Because these batteries are totally sealed, topping up and venting are not necessary.
Extreme temperature performance is also improved with AGM batteries.
You will have to spend a little bit extra on each battery in return for these advantages.
Gel Cell Batteries
With a gel in place of the standard electrolyte fluid between the plates, gel cells are another variation of the conventional lead-acid battery.
This sealed construction eliminates the need for routine maintenance and additional ventilation, much like an AGM battery.
However, they will also cost somewhat more than flooded lead-acid models and, regrettably, are vulnerable to harm if charged incorrectly or excessively.
Lithium-Ion (LiFePO4) Batteries
Since more than ten years ago, lithium-ion batteries have been revolutionizing the field of RV battery kinds.
The most popular kind, lithium iron phosphate, or LiFePO4, produces the energy you take from the battery through a separate chemical process.
The end result is a battery that is far lighter, lasts longer, and doesn’t need maintenance or have use limitations.
The technology is often more costly since it is less widespread.
Pro Tip: Read our Deep Cycle Battery Buying Guide to find out more about the advantages and disadvantages of each battery type.
How to Choose the Right Type of RV Battery for You?
How can you choose the ideal battery type for your rig now that you are aware of all the crucial components of the widely used battery types? Here are some important factors to consider when choosing an RV battery type to guide your choice.
#1. AMP-Hour Rating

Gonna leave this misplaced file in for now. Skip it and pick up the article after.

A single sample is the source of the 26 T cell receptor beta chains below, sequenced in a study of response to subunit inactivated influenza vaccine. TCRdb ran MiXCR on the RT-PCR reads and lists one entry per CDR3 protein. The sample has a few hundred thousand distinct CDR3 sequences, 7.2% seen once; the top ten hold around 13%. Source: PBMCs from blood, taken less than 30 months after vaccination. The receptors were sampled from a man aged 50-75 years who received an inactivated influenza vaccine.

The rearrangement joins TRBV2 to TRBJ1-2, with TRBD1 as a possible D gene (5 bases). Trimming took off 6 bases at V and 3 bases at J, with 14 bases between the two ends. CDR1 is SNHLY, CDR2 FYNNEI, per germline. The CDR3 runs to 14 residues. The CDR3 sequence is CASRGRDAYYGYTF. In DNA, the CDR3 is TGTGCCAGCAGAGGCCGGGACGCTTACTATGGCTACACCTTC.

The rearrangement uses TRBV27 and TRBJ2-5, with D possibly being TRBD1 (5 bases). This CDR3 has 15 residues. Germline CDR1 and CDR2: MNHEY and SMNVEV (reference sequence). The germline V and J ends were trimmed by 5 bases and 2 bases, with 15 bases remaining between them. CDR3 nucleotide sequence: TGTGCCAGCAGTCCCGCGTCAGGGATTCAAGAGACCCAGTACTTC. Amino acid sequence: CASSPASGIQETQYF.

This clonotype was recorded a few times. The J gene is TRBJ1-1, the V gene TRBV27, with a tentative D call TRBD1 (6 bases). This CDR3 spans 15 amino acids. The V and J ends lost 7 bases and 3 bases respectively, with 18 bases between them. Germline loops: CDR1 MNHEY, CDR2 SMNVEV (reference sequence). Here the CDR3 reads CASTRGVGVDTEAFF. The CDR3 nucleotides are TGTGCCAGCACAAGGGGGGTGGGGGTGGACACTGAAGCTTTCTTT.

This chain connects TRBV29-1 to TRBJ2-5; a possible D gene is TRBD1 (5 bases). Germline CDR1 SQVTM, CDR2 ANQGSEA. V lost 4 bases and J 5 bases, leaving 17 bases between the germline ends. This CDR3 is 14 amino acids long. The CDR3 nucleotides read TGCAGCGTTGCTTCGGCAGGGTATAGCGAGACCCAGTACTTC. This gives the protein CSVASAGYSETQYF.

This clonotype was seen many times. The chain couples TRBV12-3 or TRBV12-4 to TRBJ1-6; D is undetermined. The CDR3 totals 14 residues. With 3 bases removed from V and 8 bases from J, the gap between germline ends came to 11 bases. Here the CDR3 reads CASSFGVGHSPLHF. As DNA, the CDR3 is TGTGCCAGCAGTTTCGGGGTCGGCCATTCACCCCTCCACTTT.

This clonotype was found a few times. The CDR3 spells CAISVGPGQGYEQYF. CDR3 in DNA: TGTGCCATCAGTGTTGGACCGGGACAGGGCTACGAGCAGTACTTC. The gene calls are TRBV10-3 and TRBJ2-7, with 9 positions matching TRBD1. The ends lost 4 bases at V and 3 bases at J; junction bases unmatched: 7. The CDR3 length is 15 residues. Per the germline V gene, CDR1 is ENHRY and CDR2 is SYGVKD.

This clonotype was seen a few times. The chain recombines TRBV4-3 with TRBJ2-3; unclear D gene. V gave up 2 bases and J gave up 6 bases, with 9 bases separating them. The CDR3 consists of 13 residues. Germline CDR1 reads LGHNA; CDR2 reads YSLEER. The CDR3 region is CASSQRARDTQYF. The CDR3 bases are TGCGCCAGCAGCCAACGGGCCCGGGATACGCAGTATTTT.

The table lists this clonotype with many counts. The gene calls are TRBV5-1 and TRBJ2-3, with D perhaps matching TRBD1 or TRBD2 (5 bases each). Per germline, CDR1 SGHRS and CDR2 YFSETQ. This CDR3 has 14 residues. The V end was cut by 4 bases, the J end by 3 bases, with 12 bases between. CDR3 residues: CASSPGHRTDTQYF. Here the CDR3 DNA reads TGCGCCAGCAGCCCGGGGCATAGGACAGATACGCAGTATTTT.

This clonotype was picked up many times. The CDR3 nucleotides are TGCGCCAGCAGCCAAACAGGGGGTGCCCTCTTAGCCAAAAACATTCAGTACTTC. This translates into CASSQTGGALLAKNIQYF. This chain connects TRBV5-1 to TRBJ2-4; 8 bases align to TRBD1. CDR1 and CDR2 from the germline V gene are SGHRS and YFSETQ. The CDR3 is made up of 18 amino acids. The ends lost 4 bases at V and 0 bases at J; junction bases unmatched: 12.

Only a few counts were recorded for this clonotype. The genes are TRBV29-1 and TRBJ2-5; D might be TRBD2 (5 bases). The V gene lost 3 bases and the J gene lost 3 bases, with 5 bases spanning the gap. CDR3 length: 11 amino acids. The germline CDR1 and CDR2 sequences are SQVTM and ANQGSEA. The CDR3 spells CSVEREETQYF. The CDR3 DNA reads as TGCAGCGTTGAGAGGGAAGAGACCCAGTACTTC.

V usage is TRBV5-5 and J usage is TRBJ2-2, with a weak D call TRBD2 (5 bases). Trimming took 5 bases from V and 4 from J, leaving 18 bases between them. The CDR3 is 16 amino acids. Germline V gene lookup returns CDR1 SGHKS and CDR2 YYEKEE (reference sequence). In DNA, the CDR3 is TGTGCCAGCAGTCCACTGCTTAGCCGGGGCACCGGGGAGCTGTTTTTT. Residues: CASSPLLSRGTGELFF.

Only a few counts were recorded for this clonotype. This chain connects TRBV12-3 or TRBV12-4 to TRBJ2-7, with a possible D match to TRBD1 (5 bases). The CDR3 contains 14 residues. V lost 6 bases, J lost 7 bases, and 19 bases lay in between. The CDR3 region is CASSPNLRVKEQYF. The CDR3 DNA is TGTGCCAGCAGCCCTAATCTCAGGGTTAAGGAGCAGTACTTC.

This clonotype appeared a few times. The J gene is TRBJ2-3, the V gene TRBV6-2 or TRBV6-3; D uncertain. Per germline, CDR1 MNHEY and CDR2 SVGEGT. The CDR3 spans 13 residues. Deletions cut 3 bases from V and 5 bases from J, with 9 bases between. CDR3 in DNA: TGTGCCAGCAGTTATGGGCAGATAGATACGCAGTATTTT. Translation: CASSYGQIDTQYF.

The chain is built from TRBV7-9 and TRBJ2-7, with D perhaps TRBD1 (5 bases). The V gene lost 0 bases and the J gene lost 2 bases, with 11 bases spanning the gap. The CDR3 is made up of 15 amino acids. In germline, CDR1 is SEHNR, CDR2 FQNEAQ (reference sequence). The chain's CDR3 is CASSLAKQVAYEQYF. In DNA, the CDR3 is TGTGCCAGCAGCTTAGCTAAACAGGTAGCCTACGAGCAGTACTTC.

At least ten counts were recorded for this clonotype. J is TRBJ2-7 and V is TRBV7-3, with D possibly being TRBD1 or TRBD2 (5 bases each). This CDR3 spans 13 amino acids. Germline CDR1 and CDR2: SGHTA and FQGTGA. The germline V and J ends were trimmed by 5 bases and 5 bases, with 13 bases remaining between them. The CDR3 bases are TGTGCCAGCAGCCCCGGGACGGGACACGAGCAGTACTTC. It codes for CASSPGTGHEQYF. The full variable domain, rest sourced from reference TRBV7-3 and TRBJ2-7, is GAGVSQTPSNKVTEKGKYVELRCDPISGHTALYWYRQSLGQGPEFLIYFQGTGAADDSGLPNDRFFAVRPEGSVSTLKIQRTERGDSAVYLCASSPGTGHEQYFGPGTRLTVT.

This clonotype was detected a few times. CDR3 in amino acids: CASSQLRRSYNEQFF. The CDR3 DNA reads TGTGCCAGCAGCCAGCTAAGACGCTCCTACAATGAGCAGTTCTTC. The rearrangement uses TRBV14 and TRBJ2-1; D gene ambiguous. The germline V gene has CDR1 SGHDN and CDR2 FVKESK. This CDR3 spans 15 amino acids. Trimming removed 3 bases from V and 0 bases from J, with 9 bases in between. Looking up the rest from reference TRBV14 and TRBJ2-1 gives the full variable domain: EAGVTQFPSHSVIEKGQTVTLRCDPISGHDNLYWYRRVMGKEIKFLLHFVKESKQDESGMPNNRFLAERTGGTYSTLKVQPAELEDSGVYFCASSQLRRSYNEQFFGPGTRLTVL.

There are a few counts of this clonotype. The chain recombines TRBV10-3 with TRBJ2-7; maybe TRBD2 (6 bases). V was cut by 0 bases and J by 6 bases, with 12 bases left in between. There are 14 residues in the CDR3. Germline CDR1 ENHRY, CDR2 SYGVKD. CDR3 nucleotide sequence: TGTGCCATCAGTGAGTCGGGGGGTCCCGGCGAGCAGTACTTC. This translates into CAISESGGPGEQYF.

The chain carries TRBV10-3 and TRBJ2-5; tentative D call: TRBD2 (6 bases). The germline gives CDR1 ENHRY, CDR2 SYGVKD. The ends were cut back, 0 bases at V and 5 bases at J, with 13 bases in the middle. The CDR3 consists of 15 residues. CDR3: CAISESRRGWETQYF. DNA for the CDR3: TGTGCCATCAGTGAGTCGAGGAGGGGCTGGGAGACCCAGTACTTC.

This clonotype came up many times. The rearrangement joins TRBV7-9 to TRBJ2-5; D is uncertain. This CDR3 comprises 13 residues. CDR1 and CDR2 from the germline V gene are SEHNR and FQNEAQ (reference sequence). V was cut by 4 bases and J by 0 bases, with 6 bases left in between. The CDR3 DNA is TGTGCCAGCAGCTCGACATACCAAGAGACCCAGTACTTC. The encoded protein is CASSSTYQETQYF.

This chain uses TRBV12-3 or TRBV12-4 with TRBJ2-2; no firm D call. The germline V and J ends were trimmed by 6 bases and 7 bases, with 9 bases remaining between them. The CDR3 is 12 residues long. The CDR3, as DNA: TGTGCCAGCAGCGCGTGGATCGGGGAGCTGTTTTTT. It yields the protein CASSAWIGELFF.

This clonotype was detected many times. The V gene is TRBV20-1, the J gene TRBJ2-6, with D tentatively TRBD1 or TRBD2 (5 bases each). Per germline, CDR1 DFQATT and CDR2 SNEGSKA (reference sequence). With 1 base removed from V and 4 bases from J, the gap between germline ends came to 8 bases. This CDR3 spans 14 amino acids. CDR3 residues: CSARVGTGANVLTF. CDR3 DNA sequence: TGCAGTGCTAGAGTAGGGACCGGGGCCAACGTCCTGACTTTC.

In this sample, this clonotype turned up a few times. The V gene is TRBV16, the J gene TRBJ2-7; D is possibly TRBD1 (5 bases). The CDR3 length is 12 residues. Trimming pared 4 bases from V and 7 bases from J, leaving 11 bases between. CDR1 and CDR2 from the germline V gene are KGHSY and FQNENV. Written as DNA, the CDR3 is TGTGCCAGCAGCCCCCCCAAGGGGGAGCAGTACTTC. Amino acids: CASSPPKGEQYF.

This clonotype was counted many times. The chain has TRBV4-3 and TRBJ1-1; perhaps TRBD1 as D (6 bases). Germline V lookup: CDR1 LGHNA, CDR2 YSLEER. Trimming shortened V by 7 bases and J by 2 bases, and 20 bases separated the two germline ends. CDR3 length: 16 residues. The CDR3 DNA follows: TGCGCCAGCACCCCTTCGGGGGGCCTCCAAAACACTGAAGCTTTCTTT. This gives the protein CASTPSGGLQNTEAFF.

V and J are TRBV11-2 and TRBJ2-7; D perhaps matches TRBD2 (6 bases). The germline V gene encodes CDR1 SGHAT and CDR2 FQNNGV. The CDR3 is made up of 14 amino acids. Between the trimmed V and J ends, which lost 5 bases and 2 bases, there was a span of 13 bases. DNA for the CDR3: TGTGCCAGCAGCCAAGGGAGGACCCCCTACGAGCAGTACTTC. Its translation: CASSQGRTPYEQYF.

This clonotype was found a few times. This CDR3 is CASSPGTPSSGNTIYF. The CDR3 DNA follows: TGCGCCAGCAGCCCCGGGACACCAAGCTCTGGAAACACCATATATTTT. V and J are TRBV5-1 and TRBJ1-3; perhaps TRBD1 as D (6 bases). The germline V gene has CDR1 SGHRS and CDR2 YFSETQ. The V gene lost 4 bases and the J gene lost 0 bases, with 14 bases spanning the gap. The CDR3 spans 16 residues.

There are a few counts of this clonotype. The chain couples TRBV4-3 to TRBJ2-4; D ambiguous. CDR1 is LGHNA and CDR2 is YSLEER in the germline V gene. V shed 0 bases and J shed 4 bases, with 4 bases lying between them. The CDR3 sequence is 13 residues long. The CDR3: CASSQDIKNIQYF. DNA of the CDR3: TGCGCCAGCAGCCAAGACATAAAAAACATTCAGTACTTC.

Electric current is measured in amps, which are obtained by dividing the total wattage used by the voltage.
The amount of electricity needed to provide one amp of power for an hour is measured in amp-hours.
Each deep-cycle battery will have a stated rating that will help you determine its total capacity.
Typically, this rating lasts for 20 hours.
You may calculate how much electricity you consume by multiplying the number of amps you use at one moment by the number of hours you go without charging.
Since voltage might fluctuate depending on the mechanism of your battery, amp-hours is often regarded as the most accurate indicator of battery capacity.
Electric use is measured in watts.
You will either find the wattage written on every electric appliance you possess or in the instructions.
Simply multiplying the total wattage by the number of hours utilized results in watt-hours.
You may get an idea of battery capacity from this as well.
Related Also: Why Is My RV Battery Draining While Plugged In?
#3. Discharge Depth and Lifespan
This is an important factor to take into account to prevent unexpected battery damage or running out of power.
Despite the fact that your battery may have a specified capacity, you may only drain a specific percentage of it before you endanger your other batteries.
AGM, gel cell, and lithium batteries can generally utilize 80% or more of their capacity, but flooded lead-acid batteries can only discharge 50% of their capacity.
If you’re a heavy power user without frequent access to charging, this may make a big impact.
Additionally, consider how long each battery type will survive before needing to be replaced.